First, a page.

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Excessive Sleepiness

What Are Some Circadian Rhythm Sleep Disorders?

Discover whether one of these five sleep disorders is keeping you from your best night’s rest. If you have a hard time falling asleep and waking up when you need to, you might have what’s known as a circadian rhythm sleep disorder. Typically, your body clock regulates a regular daily rhythm of temperature and hormone levels that—combined with other factors like light exposure, meals, and exercise—tells you when it’s time to sleep at night and be awake during the day. Sometimes, however, the rhythms get off course, resulting in poor sleep and daytime drowsiness. There are a variety of these disorders—and if one sounds like it might be what you have, talk to your…

Four Reasons You Get Tired at 2pm

Why the mid-afternoon slump kicks in and how to fight it If you tend to suffer a sleepiness attack in the mid-afternoon, it’s not a fluke. Many people experience a noticeable dip in their alertness, energy level, and ability to concentrate in the afternoon. Check out the most common reasons for this, below, so you can nip this feeling in the bud.  You Ate a Carb-Heavy Lunch. Eating carbohydrate-loaded foods like white breads, white rice, regular pastas, or chips can make you feel sleepy. This is because simple carbs (a.k.a. not ones made from whole grains) cause a rapid spike in blood sugar, followed by a dramatic drop that can leave you feeling tired and cranky….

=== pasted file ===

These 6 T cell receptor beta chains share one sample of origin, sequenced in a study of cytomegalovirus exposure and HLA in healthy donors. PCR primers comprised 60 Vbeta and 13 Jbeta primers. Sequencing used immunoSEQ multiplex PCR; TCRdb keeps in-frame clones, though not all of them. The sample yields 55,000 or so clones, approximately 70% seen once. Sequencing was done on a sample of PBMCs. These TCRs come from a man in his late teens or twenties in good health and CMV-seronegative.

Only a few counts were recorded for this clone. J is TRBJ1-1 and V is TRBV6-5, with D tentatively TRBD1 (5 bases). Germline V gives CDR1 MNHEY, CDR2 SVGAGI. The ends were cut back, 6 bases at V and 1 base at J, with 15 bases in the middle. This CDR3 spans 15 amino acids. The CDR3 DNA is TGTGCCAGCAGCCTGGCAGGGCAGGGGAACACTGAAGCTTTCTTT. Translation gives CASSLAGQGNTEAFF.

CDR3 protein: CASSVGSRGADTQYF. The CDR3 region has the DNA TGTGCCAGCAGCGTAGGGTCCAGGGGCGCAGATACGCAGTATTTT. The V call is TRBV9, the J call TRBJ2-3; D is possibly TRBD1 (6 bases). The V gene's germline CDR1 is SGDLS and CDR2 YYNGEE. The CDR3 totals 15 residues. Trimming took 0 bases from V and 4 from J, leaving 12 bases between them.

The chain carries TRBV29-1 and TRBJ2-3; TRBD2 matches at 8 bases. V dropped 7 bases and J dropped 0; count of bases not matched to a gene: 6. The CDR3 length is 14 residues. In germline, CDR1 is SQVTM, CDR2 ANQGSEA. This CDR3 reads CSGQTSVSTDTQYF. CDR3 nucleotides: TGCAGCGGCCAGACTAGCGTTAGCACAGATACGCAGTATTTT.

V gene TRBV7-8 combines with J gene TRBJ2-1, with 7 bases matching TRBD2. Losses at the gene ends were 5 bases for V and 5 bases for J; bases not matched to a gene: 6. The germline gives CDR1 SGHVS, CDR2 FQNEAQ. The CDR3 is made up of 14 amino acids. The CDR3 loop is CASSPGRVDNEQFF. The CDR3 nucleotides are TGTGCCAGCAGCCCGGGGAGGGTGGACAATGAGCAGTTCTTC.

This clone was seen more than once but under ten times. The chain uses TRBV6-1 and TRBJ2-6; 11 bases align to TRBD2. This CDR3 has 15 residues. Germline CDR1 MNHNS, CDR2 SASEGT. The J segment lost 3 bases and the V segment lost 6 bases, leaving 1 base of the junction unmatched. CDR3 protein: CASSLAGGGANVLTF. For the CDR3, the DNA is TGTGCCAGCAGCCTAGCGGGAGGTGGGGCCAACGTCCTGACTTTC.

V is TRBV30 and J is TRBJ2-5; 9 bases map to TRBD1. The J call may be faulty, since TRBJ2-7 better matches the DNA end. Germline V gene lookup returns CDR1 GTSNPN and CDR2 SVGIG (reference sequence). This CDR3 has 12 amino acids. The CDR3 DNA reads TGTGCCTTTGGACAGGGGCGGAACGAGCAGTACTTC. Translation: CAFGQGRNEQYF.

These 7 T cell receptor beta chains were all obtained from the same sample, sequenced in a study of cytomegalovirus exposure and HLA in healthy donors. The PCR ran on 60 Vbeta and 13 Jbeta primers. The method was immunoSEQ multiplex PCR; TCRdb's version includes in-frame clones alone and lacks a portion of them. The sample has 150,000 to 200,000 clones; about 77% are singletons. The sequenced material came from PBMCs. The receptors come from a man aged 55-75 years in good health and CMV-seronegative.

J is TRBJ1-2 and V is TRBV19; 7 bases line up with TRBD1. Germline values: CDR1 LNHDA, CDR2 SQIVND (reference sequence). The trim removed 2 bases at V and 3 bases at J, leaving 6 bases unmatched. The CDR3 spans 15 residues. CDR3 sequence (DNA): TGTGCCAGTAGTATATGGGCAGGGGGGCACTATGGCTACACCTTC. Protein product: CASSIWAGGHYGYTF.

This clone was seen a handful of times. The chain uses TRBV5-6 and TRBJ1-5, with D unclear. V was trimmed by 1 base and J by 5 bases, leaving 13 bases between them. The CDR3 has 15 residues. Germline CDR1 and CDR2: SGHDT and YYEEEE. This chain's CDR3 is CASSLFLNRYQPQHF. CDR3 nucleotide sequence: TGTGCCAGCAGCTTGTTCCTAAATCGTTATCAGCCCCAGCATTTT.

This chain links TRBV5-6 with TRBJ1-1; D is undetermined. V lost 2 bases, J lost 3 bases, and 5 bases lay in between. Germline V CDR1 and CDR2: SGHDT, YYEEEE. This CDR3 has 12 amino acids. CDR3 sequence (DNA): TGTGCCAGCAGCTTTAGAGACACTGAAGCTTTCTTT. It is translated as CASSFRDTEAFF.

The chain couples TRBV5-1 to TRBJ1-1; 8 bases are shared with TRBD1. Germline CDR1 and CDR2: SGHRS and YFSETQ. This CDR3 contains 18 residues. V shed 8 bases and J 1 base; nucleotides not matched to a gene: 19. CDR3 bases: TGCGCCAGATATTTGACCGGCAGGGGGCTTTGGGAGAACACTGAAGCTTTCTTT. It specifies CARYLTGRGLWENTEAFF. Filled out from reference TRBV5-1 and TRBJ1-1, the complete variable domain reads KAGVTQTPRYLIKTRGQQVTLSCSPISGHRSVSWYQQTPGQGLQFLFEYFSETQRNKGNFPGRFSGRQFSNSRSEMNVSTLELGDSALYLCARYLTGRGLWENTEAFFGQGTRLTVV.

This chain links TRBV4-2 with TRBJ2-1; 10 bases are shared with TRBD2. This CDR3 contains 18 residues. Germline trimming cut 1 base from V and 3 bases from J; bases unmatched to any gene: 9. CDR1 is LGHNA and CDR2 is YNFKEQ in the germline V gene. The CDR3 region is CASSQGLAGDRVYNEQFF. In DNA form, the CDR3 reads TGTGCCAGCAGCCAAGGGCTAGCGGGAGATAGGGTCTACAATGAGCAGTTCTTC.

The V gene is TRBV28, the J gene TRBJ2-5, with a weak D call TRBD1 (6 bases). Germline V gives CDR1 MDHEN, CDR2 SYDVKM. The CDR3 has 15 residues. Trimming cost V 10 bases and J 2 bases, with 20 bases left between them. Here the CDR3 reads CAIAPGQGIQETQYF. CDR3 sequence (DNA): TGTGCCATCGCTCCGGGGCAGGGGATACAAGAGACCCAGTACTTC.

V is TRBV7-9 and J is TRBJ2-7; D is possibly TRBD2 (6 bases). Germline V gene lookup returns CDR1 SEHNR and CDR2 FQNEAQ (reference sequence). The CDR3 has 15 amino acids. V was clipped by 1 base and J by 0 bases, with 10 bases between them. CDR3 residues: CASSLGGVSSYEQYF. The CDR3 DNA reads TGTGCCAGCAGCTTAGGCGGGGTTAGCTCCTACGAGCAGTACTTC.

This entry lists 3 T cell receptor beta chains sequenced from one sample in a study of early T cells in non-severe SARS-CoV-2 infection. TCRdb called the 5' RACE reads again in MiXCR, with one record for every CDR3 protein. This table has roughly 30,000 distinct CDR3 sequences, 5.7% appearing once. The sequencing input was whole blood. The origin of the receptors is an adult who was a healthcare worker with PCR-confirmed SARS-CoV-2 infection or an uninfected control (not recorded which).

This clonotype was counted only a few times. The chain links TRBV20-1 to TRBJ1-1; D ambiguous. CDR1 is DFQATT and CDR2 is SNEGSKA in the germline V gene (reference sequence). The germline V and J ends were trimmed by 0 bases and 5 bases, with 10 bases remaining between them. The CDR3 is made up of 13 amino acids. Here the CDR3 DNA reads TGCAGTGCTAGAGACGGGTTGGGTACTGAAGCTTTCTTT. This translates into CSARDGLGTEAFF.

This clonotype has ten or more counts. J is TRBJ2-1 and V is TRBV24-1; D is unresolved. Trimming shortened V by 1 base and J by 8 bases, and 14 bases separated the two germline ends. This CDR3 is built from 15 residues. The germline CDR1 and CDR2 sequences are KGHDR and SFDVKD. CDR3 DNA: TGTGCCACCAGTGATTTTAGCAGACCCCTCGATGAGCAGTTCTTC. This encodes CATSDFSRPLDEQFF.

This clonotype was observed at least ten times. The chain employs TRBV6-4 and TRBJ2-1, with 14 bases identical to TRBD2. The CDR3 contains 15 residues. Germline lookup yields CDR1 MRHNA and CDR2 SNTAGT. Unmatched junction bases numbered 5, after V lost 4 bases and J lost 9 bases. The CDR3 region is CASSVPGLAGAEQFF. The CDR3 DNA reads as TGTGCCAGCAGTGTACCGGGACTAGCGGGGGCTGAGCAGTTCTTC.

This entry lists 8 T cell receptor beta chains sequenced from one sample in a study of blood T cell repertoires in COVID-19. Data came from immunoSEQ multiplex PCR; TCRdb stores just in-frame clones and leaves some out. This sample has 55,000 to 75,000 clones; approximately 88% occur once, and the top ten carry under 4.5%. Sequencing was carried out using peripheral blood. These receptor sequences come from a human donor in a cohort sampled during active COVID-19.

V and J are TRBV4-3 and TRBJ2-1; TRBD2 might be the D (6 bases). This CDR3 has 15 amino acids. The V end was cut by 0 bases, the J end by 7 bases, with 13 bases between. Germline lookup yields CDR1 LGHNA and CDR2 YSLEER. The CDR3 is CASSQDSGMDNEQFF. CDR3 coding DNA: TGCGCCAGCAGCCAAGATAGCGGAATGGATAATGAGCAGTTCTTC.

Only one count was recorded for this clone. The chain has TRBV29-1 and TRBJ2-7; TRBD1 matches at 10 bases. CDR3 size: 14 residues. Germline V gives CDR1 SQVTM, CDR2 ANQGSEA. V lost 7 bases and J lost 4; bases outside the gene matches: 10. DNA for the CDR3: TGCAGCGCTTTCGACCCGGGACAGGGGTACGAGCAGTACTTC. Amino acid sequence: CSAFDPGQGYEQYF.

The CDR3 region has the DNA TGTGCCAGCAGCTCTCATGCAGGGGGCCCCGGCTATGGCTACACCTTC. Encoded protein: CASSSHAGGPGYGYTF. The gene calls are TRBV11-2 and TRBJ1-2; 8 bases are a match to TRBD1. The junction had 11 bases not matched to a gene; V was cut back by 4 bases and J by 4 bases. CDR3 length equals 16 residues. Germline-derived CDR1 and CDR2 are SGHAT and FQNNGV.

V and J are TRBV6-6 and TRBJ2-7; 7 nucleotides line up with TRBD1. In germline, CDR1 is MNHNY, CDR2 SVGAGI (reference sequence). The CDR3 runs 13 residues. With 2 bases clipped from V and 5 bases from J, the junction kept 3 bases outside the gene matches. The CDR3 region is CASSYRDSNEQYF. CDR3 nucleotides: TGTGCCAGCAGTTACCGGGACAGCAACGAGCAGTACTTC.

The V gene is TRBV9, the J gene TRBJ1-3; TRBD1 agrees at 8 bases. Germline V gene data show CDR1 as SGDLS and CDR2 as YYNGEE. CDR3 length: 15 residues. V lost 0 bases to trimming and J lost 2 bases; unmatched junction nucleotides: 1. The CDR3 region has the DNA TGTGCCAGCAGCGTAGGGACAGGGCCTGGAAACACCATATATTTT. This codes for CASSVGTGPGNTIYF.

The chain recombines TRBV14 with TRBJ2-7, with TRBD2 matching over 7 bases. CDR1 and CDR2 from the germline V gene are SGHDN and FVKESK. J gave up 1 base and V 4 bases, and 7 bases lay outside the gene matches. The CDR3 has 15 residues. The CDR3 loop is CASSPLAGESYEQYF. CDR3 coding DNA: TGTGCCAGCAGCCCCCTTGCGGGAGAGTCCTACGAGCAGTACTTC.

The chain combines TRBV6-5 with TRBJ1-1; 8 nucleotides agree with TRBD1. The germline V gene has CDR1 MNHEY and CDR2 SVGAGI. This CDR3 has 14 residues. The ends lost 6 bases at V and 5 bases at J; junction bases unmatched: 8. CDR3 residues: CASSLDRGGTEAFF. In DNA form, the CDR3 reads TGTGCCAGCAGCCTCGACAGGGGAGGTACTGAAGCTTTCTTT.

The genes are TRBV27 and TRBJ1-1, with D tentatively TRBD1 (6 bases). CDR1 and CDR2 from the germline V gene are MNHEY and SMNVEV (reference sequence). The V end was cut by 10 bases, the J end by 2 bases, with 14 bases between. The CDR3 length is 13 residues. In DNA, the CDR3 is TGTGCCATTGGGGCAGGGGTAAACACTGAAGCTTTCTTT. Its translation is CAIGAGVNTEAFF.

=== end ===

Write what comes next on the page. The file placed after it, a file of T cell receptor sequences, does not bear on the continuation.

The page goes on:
Teenagers and Sleeping In: How Long is Too Long?

Find out when sleeping in is normal—and when it is a red flag. The unfortunate truth is that most teens need far more slumber than they are getting: The recommended amount of shut-eye for children ages 14 to 17 is eight to 10 a night, but most rack up just seven-and-a-half hours a night. That’s one to two hours of sleep deprivation, on average, every night, which can lead to major sleep debt and wreak havoc on a teen’s mental and physical health. A hectic schedule and staying up until the wee hours doing homework, watching Netflix, or texting friends is sometimes partly to blame, but a teen’s internal body clock or circadian rhythm…